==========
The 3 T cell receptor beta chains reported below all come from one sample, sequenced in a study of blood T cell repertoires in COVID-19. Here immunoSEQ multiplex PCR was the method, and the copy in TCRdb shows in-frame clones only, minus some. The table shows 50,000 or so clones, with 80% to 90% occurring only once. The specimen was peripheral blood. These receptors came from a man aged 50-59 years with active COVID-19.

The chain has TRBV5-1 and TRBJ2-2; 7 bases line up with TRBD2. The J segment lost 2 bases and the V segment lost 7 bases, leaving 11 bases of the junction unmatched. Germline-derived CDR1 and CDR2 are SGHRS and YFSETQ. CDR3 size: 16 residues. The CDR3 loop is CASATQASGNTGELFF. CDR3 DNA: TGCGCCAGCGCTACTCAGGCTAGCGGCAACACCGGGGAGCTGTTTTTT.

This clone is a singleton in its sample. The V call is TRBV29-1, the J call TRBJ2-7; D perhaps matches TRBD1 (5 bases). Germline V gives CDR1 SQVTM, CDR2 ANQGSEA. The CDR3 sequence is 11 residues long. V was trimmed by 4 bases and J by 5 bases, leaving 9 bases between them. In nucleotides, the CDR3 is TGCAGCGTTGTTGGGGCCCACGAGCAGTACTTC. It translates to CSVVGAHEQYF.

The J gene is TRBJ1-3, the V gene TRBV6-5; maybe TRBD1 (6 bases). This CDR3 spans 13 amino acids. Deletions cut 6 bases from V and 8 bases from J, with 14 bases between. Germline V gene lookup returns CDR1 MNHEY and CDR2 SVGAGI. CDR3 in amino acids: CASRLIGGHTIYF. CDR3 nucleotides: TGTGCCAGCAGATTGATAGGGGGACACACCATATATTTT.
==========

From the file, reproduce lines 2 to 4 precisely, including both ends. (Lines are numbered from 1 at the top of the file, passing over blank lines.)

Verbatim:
The chain has TRBV5-1 and TRBJ2-2; 7 bases line up with TRBD2. The J segment lost 2 bases and the V segment lost 7 bases, leaving 11 bases of the junction unmatched. Germline-derived CDR1 and CDR2 are SGHRS and YFSETQ. CDR3 size: 16 residues. The CDR3 loop is CASATQASGNTGELFF. CDR3 DNA: TGCGCCAGCGCTACTCAGGCTAGCGGCAACACCGGGGAGCTGTTTTTT.

This clone is a singleton in its sample. The V call is TRBV29-1, the J call TRBJ2-7; D perhaps matches TRBD1 (5 bases). Germline V gives CDR1 SQVTM, CDR2 ANQGSEA. The CDR3 sequence is 11 residues long. V was trimmed by 4 bases and J by 5 bases, leaving 9 bases between them. In nucleotides, the CDR3 is TGCAGCGTTGTTGGGGCCCACGAGCAGTACTTC. It translates to CSVVGAHEQYF.

The J gene is TRBJ1-3, the V gene TRBV6-5; maybe TRBD1 (6 bases). This CDR3 spans 13 amino acids. Deletions cut 6 bases from V and 8 bases from J, with 14 bases between. Germline V gene lookup returns CDR1 MNHEY and CDR2 SVGAGI. CDR3 in amino acids: CASRLIGGHTIYF. CDR3 nucleotides: TGTGCCAGCAGATTGATAGGGGGACACACCATATATTTT.